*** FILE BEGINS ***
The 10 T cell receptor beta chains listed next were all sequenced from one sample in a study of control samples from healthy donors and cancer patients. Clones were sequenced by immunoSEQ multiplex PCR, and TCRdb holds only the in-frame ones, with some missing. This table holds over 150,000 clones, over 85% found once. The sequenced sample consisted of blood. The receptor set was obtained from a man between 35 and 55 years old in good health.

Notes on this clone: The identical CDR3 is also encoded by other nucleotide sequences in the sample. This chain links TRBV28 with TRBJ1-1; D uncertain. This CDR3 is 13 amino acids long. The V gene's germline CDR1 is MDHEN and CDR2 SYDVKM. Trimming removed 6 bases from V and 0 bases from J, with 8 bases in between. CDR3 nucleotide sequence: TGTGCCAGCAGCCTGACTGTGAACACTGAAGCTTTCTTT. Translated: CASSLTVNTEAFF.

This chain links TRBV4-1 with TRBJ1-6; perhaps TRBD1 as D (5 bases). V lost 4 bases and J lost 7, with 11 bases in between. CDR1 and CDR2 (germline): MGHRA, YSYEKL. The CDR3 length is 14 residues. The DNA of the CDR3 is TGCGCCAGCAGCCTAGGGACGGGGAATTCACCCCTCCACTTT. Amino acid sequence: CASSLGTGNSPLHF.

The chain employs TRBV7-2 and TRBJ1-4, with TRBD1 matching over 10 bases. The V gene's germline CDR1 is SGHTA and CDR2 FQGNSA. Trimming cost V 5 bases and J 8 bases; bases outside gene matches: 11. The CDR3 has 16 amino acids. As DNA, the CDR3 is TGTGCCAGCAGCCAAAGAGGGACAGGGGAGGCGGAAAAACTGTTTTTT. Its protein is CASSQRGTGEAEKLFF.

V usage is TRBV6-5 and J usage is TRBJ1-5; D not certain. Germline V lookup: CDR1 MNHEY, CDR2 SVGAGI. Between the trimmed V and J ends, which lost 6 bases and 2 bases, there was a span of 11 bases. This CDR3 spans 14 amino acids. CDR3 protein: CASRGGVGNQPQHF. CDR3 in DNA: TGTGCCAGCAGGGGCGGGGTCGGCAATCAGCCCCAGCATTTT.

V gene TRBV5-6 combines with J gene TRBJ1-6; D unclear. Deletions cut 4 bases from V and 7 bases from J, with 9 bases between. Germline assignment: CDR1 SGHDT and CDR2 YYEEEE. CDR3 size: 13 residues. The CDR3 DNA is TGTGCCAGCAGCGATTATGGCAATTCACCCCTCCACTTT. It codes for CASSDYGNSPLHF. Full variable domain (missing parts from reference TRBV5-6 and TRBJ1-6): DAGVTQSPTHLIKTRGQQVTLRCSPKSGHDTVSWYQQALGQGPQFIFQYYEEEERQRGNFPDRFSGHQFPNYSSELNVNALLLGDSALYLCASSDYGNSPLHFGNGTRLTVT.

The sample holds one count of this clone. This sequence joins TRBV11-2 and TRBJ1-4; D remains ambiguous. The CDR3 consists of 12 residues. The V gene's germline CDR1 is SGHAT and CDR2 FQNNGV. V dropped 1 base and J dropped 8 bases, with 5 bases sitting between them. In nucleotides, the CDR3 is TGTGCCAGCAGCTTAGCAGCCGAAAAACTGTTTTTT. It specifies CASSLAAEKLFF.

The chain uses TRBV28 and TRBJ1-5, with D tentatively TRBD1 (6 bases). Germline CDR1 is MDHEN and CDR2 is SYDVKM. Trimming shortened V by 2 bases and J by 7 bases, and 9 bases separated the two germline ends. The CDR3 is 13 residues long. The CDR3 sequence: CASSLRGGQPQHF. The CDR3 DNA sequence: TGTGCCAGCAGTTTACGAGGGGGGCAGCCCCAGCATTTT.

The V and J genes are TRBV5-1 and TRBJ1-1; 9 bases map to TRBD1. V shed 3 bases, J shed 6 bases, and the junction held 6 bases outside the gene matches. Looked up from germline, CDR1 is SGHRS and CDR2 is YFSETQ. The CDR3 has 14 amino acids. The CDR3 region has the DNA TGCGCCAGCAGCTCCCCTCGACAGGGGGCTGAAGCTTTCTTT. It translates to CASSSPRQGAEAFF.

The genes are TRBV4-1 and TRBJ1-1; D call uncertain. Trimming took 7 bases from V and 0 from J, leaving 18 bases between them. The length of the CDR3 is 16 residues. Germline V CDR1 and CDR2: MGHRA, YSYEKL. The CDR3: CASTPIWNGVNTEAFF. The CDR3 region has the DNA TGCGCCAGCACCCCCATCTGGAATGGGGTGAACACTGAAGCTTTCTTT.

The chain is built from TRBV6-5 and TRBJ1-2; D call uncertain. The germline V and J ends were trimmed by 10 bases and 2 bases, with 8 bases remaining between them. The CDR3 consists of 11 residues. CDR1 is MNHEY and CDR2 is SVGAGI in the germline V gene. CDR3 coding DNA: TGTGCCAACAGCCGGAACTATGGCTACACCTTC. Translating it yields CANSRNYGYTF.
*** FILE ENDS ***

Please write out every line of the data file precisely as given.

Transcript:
The 10 T cell receptor beta chains listed next were all sequenced from one sample in a study of control samples from healthy donors and cancer patients. Clones were sequenced by immunoSEQ multiplex PCR, and TCRdb holds only the in-frame ones, with some missing. This table holds over 150,000 clones, over 85% found once. The sequenced sample consisted of blood. The receptor set was obtained from a man between 35 and 55 years old in good health.

Notes on this clone: The identical CDR3 is also encoded by other nucleotide sequences in the sample. This chain links TRBV28 with TRBJ1-1; D uncertain. This CDR3 is 13 amino acids long. The V gene's germline CDR1 is MDHEN and CDR2 SYDVKM. Trimming removed 6 bases from V and 0 bases from J, with 8 bases in between. CDR3 nucleotide sequence: TGTGCCAGCAGCCTGACTGTGAACACTGAAGCTTTCTTT. Translated: CASSLTVNTEAFF.

This chain links TRBV4-1 with TRBJ1-6; perhaps TRBD1 as D (5 bases). V lost 4 bases and J lost 7, with 11 bases in between. CDR1 and CDR2 (germline): MGHRA, YSYEKL. The CDR3 length is 14 residues. The DNA of the CDR3 is TGCGCCAGCAGCCTAGGGACGGGGAATTCACCCCTCCACTTT. Amino acid sequence: CASSLGTGNSPLHF.

The chain employs TRBV7-2 and TRBJ1-4, with TRBD1 matching over 10 bases. The V gene's germline CDR1 is SGHTA and CDR2 FQGNSA. Trimming cost V 5 bases and J 8 bases; bases outside gene matches: 11. The CDR3 has 16 amino acids. As DNA, the CDR3 is TGTGCCAGCAGCCAAAGAGGGACAGGGGAGGCGGAAAAACTGTTTTTT. Its protein is CASSQRGTGEAEKLFF.

V usage is TRBV6-5 and J usage is TRBJ1-5; D not certain. Germline V lookup: CDR1 MNHEY, CDR2 SVGAGI. Between the trimmed V and J ends, which lost 6 bases and 2 bases, there was a span of 11 bases. This CDR3 spans 14 amino acids. CDR3 protein: CASRGGVGNQPQHF. CDR3 in DNA: TGTGCCAGCAGGGGCGGGGTCGGCAATCAGCCCCAGCATTTT.

V gene TRBV5-6 combines with J gene TRBJ1-6; D unclear. Deletions cut 4 bases from V and 7 bases from J, with 9 bases between. Germline assignment: CDR1 SGHDT and CDR2 YYEEEE. CDR3 size: 13 residues. The CDR3 DNA is TGTGCCAGCAGCGATTATGGCAATTCACCCCTCCACTTT. It codes for CASSDYGNSPLHF. Full variable domain (missing parts from reference TRBV5-6 and TRBJ1-6): DAGVTQSPTHLIKTRGQQVTLRCSPKSGHDTVSWYQQALGQGPQFIFQYYEEEERQRGNFPDRFSGHQFPNYSSELNVNALLLGDSALYLCASSDYGNSPLHFGNGTRLTVT.

The sample holds one count of this clone. This sequence joins TRBV11-2 and TRBJ1-4; D remains ambiguous. The CDR3 consists of 12 residues. The V gene's germline CDR1 is SGHAT and CDR2 FQNNGV. V dropped 1 base and J dropped 8 bases, with 5 bases sitting between them. In nucleotides, the CDR3 is TGTGCCAGCAGCTTAGCAGCCGAAAAACTGTTTTTT. It specifies CASSLAAEKLFF.

The chain uses TRBV28 and TRBJ1-5, with D tentatively TRBD1 (6 bases). Germline CDR1 is MDHEN and CDR2 is SYDVKM. Trimming shortened V by 2 bases and J by 7 bases, and 9 bases separated the two germline ends. The CDR3 is 13 residues long. The CDR3 sequence: CASSLRGGQPQHF. The CDR3 DNA sequence: TGTGCCAGCAGTTTACGAGGGGGGCAGCCCCAGCATTTT.

The V and J genes are TRBV5-1 and TRBJ1-1; 9 bases map to TRBD1. V shed 3 bases, J shed 6 bases, and the junction held 6 bases outside the gene matches. Looked up from germline, CDR1 is SGHRS and CDR2 is YFSETQ. The CDR3 has 14 amino acids. The CDR3 region has the DNA TGCGCCAGCAGCTCCCCTCGACAGGGGGCTGAAGCTTTCTTT. It translates to CASSSPRQGAEAFF.

The genes are TRBV4-1 and TRBJ1-1; D call uncertain. Trimming took 7 bases from V and 0 from J, leaving 18 bases between them. The length of the CDR3 is 16 residues. Germline V CDR1 and CDR2: MGHRA, YSYEKL. The CDR3: CASTPIWNGVNTEAFF. The CDR3 region has the DNA TGCGCCAGCACCCCCATCTGGAATGGGGTGAACACTGAAGCTTTCTTT.

The chain is built from TRBV6-5 and TRBJ1-2; D call uncertain. The germline V and J ends were trimmed by 10 bases and 2 bases, with 8 bases remaining between them. The CDR3 consists of 11 residues. CDR1 is MNHEY and CDR2 is SVGAGI in the germline V gene. CDR3 coding DNA: TGTGCCAACAGCCGGAACTATGGCTACACCTTC. Translating it yields CANSRNYGYTF.